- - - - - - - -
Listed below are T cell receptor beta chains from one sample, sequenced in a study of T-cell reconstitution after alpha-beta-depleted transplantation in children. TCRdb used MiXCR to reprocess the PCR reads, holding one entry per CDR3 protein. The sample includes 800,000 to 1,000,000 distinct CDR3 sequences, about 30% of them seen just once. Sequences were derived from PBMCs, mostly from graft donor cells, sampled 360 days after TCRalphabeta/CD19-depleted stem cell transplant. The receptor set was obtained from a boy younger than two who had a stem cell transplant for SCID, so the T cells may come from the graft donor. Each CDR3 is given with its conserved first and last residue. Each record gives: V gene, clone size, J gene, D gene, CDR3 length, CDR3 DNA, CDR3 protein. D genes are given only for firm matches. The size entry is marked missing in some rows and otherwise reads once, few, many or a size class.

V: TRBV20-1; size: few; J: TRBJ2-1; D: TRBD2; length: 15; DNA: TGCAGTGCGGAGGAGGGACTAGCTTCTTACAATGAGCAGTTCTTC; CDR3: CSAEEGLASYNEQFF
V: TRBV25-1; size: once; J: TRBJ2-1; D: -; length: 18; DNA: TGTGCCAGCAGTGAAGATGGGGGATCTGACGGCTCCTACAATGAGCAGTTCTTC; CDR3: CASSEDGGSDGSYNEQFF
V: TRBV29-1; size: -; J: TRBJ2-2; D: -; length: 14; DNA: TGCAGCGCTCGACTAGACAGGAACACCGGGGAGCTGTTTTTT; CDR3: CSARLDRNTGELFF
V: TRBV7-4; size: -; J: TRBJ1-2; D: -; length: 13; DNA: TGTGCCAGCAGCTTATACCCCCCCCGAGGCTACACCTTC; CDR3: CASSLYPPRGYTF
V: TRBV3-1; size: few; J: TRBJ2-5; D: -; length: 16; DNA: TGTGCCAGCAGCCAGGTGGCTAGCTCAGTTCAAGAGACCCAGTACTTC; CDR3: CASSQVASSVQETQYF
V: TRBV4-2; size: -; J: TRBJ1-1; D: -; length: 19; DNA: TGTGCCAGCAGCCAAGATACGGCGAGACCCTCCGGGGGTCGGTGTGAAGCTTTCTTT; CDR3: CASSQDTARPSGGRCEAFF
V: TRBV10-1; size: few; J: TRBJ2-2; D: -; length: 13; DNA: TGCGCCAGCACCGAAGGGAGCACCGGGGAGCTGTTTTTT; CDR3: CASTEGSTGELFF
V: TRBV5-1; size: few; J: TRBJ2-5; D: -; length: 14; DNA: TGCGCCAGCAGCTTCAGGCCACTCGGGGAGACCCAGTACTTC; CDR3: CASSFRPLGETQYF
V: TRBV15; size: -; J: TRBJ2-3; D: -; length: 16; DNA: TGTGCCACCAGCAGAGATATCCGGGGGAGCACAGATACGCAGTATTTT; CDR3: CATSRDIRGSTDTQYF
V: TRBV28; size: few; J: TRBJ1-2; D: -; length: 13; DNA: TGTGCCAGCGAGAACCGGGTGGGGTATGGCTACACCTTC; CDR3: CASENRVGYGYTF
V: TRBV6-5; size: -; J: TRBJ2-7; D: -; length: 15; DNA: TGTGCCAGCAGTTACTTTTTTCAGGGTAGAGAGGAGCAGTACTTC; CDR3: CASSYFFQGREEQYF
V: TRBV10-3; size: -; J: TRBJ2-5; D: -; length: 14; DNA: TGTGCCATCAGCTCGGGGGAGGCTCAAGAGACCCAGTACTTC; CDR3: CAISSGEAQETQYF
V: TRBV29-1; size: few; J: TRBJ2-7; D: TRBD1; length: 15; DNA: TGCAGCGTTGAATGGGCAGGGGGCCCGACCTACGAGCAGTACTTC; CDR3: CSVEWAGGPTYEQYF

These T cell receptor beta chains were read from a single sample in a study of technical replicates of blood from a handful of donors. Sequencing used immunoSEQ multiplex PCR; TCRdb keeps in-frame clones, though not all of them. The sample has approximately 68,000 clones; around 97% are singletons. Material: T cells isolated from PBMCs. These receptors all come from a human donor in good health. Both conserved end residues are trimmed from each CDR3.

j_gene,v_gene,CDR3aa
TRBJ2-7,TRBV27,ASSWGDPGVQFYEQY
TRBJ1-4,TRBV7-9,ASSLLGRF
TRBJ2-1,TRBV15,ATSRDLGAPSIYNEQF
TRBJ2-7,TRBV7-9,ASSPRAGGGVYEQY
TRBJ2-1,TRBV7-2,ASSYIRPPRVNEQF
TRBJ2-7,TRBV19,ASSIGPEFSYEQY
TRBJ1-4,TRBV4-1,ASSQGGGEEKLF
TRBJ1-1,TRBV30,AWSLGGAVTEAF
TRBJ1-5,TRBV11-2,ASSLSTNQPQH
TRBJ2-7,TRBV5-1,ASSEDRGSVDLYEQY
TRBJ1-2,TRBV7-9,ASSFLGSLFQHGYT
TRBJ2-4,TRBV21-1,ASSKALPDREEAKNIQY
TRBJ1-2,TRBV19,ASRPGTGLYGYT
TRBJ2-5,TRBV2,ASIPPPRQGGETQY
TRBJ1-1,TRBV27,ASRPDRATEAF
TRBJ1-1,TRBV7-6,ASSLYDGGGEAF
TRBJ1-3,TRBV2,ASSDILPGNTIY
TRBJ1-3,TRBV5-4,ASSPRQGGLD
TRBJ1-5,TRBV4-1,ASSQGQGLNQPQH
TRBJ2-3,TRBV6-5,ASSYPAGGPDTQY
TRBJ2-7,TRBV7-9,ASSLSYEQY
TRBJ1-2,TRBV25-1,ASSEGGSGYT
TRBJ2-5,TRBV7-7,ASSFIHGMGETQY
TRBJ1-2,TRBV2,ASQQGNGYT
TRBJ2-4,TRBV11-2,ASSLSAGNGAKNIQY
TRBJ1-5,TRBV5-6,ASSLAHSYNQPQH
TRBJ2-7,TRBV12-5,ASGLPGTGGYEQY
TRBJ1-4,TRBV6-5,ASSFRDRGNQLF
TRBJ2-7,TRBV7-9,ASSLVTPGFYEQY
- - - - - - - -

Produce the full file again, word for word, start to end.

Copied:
Listed below are T cell receptor beta chains from one sample, sequenced in a study of T-cell reconstitution after alpha-beta-depleted transplantation in children. TCRdb used MiXCR to reprocess the PCR reads, holding one entry per CDR3 protein. The sample includes 800,000 to 1,000,000 distinct CDR3 sequences, about 30% of them seen just once. Sequences were derived from PBMCs, mostly from graft donor cells, sampled 360 days after TCRalphabeta/CD19-depleted stem cell transplant. The receptor set was obtained from a boy younger than two who had a stem cell transplant for SCID, so the T cells may come from the graft donor. Each CDR3 is given with its conserved first and last residue. Each record gives: V gene, clone size, J gene, D gene, CDR3 length, CDR3 DNA, CDR3 protein. D genes are given only for firm matches. The size entry is marked missing in some rows and otherwise reads once, few, many or a size class.

V: TRBV20-1; size: few; J: TRBJ2-1; D: TRBD2; length: 15; DNA: TGCAGTGCGGAGGAGGGACTAGCTTCTTACAATGAGCAGTTCTTC; CDR3: CSAEEGLASYNEQFF
V: TRBV25-1; size: once; J: TRBJ2-1; D: -; length: 18; DNA: TGTGCCAGCAGTGAAGATGGGGGATCTGACGGCTCCTACAATGAGCAGTTCTTC; CDR3: CASSEDGGSDGSYNEQFF
V: TRBV29-1; size: -; J: TRBJ2-2; D: -; length: 14; DNA: TGCAGCGCTCGACTAGACAGGAACACCGGGGAGCTGTTTTTT; CDR3: CSARLDRNTGELFF
V: TRBV7-4; size: -; J: TRBJ1-2; D: -; length: 13; DNA: TGTGCCAGCAGCTTATACCCCCCCCGAGGCTACACCTTC; CDR3: CASSLYPPRGYTF
V: TRBV3-1; size: few; J: TRBJ2-5; D: -; length: 16; DNA: TGTGCCAGCAGCCAGGTGGCTAGCTCAGTTCAAGAGACCCAGTACTTC; CDR3: CASSQVASSVQETQYF
V: TRBV4-2; size: -; J: TRBJ1-1; D: -; length: 19; DNA: TGTGCCAGCAGCCAAGATACGGCGAGACCCTCCGGGGGTCGGTGTGAAGCTTTCTTT; CDR3: CASSQDTARPSGGRCEAFF
V: TRBV10-1; size: few; J: TRBJ2-2; D: -; length: 13; DNA: TGCGCCAGCACCGAAGGGAGCACCGGGGAGCTGTTTTTT; CDR3: CASTEGSTGELFF
V: TRBV5-1; size: few; J: TRBJ2-5; D: -; length: 14; DNA: TGCGCCAGCAGCTTCAGGCCACTCGGGGAGACCCAGTACTTC; CDR3: CASSFRPLGETQYF
V: TRBV15; size: -; J: TRBJ2-3; D: -; length: 16; DNA: TGTGCCACCAGCAGAGATATCCGGGGGAGCACAGATACGCAGTATTTT; CDR3: CATSRDIRGSTDTQYF
V: TRBV28; size: few; J: TRBJ1-2; D: -; length: 13; DNA: TGTGCCAGCGAGAACCGGGTGGGGTATGGCTACACCTTC; CDR3: CASENRVGYGYTF
V: TRBV6-5; size: -; J: TRBJ2-7; D: -; length: 15; DNA: TGTGCCAGCAGTTACTTTTTTCAGGGTAGAGAGGAGCAGTACTTC; CDR3: CASSYFFQGREEQYF
V: TRBV10-3; size: -; J: TRBJ2-5; D: -; length: 14; DNA: TGTGCCATCAGCTCGGGGGAGGCTCAAGAGACCCAGTACTTC; CDR3: CAISSGEAQETQYF
V: TRBV29-1; size: few; J: TRBJ2-7; D: TRBD1; length: 15; DNA: TGCAGCGTTGAATGGGCAGGGGGCCCGACCTACGAGCAGTACTTC; CDR3: CSVEWAGGPTYEQYF

These T cell receptor beta chains were read from a single sample in a study of technical replicates of blood from a handful of donors. Sequencing used immunoSEQ multiplex PCR; TCRdb keeps in-frame clones, though not all of them. The sample has approximately 68,000 clones; around 97% are singletons. Material: T cells isolated from PBMCs. These receptors all come from a human donor in good health. Both conserved end residues are trimmed from each CDR3.

j_gene,v_gene,CDR3aa
TRBJ2-7,TRBV27,ASSWGDPGVQFYEQY
TRBJ1-4,TRBV7-9,ASSLLGRF
TRBJ2-1,TRBV15,ATSRDLGAPSIYNEQF
TRBJ2-7,TRBV7-9,ASSPRAGGGVYEQY
TRBJ2-1,TRBV7-2,ASSYIRPPRVNEQF
TRBJ2-7,TRBV19,ASSIGPEFSYEQY
TRBJ1-4,TRBV4-1,ASSQGGGEEKLF
TRBJ1-1,TRBV30,AWSLGGAVTEAF
TRBJ1-5,TRBV11-2,ASSLSTNQPQH
TRBJ2-7,TRBV5-1,ASSEDRGSVDLYEQY
TRBJ1-2,TRBV7-9,ASSFLGSLFQHGYT
TRBJ2-4,TRBV21-1,ASSKALPDREEAKNIQY
TRBJ1-2,TRBV19,ASRPGTGLYGYT
TRBJ2-5,TRBV2,ASIPPPRQGGETQY
TRBJ1-1,TRBV27,ASRPDRATEAF
TRBJ1-1,TRBV7-6,ASSLYDGGGEAF
TRBJ1-3,TRBV2,ASSDILPGNTIY
TRBJ1-3,TRBV5-4,ASSPRQGGLD
TRBJ1-5,TRBV4-1,ASSQGQGLNQPQH
TRBJ2-3,TRBV6-5,ASSYPAGGPDTQY
TRBJ2-7,TRBV7-9,ASSLSYEQY
TRBJ1-2,TRBV25-1,ASSEGGSGYT
TRBJ2-5,TRBV7-7,ASSFIHGMGETQY
TRBJ1-2,TRBV2,ASQQGNGYT
TRBJ2-4,TRBV11-2,ASSLSAGNGAKNIQY
TRBJ1-5,TRBV5-6,ASSLAHSYNQPQH
TRBJ2-7,TRBV12-5,ASGLPGTGGYEQY
TRBJ1-4,TRBV6-5,ASSFRDRGNQLF
TRBJ2-7,TRBV7-9,ASSLVTPGFYEQY